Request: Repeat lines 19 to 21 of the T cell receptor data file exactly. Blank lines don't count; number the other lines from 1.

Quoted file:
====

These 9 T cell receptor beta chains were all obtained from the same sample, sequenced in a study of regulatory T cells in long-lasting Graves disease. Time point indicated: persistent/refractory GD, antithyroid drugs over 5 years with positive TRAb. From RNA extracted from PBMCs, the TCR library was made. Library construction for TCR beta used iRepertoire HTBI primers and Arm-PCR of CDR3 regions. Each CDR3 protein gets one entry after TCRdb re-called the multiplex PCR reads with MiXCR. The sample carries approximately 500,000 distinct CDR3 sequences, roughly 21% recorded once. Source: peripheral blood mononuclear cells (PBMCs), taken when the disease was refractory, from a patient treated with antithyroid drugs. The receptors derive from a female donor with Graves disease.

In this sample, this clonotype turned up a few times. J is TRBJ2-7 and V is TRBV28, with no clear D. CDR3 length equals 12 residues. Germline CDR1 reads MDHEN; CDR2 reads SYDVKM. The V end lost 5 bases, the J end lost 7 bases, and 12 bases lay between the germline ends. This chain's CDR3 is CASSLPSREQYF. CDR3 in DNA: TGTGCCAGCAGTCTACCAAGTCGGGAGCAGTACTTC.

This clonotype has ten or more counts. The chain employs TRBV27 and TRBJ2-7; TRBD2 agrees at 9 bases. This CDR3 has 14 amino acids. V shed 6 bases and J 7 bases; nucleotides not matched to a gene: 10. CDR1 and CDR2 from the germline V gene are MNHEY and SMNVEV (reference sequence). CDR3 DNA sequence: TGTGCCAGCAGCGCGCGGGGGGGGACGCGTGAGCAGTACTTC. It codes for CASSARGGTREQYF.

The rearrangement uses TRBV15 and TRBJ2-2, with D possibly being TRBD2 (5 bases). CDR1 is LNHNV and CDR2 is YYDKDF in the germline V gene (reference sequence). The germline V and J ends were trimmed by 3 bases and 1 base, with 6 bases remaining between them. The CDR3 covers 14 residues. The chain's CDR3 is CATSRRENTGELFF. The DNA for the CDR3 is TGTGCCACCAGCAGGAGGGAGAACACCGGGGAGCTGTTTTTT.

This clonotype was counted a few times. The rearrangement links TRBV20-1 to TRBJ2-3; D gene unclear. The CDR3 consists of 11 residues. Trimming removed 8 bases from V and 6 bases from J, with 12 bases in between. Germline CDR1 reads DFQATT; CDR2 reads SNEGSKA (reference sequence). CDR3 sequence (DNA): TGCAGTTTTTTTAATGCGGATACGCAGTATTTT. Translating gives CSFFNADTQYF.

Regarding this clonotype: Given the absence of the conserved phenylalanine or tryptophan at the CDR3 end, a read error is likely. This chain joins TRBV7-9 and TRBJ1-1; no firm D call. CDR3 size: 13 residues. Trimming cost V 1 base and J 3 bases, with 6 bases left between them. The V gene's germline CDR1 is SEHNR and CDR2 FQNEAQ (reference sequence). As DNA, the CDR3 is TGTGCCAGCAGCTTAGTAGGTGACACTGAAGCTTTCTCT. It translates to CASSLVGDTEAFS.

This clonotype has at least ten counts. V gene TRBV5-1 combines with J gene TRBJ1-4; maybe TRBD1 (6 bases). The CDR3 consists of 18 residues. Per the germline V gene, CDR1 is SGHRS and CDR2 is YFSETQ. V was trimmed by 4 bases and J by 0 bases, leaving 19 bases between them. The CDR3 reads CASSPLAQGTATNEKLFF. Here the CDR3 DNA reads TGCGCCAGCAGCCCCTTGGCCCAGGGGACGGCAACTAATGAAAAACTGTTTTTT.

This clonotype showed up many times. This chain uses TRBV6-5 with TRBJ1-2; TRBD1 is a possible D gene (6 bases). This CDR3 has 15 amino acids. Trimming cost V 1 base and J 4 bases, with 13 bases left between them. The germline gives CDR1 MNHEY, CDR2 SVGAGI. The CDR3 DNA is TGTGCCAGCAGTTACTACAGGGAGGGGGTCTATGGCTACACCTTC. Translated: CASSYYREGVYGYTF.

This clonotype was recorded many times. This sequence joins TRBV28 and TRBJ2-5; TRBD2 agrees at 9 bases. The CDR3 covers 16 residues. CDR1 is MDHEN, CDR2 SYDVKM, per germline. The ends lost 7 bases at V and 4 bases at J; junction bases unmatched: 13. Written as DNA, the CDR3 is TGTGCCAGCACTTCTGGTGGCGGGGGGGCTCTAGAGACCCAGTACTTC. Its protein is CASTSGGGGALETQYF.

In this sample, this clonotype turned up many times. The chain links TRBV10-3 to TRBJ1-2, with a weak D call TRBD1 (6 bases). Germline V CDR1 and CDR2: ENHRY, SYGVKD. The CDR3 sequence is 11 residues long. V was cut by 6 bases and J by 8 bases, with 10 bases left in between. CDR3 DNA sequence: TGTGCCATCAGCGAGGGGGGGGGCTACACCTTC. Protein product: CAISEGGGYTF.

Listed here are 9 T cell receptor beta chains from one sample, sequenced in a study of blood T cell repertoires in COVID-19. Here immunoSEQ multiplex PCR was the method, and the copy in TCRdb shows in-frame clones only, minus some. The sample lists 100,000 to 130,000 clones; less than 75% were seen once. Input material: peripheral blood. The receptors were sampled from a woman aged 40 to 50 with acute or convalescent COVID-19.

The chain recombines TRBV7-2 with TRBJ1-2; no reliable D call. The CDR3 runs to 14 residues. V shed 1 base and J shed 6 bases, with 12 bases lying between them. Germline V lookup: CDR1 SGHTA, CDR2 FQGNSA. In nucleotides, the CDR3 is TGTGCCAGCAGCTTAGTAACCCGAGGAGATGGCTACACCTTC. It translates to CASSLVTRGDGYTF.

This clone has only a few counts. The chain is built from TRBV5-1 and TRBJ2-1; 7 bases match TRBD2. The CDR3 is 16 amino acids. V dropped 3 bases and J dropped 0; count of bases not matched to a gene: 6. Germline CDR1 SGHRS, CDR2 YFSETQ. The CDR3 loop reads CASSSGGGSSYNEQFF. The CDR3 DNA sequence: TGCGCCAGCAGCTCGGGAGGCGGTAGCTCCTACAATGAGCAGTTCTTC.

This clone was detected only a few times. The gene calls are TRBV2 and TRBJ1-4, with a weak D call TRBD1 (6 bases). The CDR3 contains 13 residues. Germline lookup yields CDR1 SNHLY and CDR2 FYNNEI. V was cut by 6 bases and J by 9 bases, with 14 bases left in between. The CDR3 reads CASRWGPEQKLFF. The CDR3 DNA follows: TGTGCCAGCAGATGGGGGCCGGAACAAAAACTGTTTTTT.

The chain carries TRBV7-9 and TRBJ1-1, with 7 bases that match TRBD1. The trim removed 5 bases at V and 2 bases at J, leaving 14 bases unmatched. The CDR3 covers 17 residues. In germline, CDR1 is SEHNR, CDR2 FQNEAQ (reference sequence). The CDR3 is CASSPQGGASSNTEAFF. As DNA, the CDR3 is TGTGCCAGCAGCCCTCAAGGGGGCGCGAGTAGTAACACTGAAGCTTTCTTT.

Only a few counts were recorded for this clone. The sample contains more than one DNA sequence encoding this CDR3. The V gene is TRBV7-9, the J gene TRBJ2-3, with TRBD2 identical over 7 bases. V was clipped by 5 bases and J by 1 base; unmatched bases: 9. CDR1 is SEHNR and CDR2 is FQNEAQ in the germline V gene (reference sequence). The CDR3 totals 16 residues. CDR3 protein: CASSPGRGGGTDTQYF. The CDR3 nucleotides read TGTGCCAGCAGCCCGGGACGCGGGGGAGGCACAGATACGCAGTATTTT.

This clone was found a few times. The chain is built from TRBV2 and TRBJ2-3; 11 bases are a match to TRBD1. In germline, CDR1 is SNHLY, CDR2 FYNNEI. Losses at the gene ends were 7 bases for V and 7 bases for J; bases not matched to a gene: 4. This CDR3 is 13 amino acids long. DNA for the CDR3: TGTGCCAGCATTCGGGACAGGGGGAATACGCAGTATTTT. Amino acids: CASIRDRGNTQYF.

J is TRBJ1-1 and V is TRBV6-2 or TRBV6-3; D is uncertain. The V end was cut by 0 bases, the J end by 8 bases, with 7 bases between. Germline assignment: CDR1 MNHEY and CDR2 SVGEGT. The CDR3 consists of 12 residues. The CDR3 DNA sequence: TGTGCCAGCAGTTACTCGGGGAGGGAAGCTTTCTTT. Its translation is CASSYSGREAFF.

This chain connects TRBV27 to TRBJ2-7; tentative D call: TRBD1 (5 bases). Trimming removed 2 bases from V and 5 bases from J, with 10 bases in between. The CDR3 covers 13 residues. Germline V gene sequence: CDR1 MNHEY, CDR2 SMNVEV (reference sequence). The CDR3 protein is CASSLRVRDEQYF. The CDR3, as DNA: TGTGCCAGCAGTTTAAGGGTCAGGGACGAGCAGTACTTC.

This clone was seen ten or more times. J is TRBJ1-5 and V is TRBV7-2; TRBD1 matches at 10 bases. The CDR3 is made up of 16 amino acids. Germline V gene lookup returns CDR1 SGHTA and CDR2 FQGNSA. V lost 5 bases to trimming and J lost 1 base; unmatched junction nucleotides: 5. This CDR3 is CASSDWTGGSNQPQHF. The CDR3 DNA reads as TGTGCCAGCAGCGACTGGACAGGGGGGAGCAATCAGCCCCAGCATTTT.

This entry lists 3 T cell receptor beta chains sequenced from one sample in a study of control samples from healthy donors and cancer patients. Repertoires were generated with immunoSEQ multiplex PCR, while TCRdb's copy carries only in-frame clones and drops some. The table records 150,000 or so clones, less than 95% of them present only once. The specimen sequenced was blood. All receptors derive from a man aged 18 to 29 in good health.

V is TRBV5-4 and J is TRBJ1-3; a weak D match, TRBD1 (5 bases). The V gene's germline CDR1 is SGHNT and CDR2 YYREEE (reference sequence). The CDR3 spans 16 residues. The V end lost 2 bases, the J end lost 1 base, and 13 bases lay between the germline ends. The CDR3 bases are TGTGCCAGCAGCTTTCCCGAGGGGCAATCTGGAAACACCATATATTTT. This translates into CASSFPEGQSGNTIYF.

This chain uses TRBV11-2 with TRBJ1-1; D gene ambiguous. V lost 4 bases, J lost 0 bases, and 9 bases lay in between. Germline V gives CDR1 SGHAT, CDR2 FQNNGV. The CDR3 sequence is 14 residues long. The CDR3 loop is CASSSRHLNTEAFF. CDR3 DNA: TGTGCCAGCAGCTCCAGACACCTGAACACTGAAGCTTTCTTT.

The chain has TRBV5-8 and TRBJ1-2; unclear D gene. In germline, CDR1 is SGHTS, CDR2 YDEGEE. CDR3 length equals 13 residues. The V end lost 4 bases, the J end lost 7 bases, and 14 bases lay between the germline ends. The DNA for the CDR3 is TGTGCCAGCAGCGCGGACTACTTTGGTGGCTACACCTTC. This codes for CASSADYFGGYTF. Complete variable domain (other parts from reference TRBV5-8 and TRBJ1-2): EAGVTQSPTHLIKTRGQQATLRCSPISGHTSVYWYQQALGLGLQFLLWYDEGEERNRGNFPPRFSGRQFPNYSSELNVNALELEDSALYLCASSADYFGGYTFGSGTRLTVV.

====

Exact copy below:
This chain connects TRBV27 to TRBJ2-7; tentative D call: TRBD1 (5 bases). Trimming removed 2 bases from V and 5 bases from J, with 10 bases in between. The CDR3 covers 13 residues. Germline V gene sequence: CDR1 MNHEY, CDR2 SMNVEV (reference sequence). The CDR3 protein is CASSLRVRDEQYF. The CDR3, as DNA: TGTGCCAGCAGTTTAAGGGTCAGGGACGAGCAGTACTTC.

This clone was seen ten or more times. J is TRBJ1-5 and V is TRBV7-2; TRBD1 matches at 10 bases. The CDR3 is made up of 16 amino acids. Germline V gene lookup returns CDR1 SGHTA and CDR2 FQGNSA. V lost 5 bases to trimming and J lost 1 base; unmatched junction nucleotides: 5. This CDR3 is CASSDWTGGSNQPQHF. The CDR3 DNA reads as TGTGCCAGCAGCGACTGGACAGGGGGGAGCAATCAGCCCCAGCATTTT.

This entry lists 3 T cell receptor beta chains sequenced from one sample in a study of control samples from healthy donors and cancer patients. Repertoires were generated with immunoSEQ multiplex PCR, while TCRdb's copy carries only in-frame clones and drops some. The table records 150,000 or so clones, less than 95% of them present only once. The specimen sequenced was blood. All receptors derive from a man aged 18 to 29 in good health.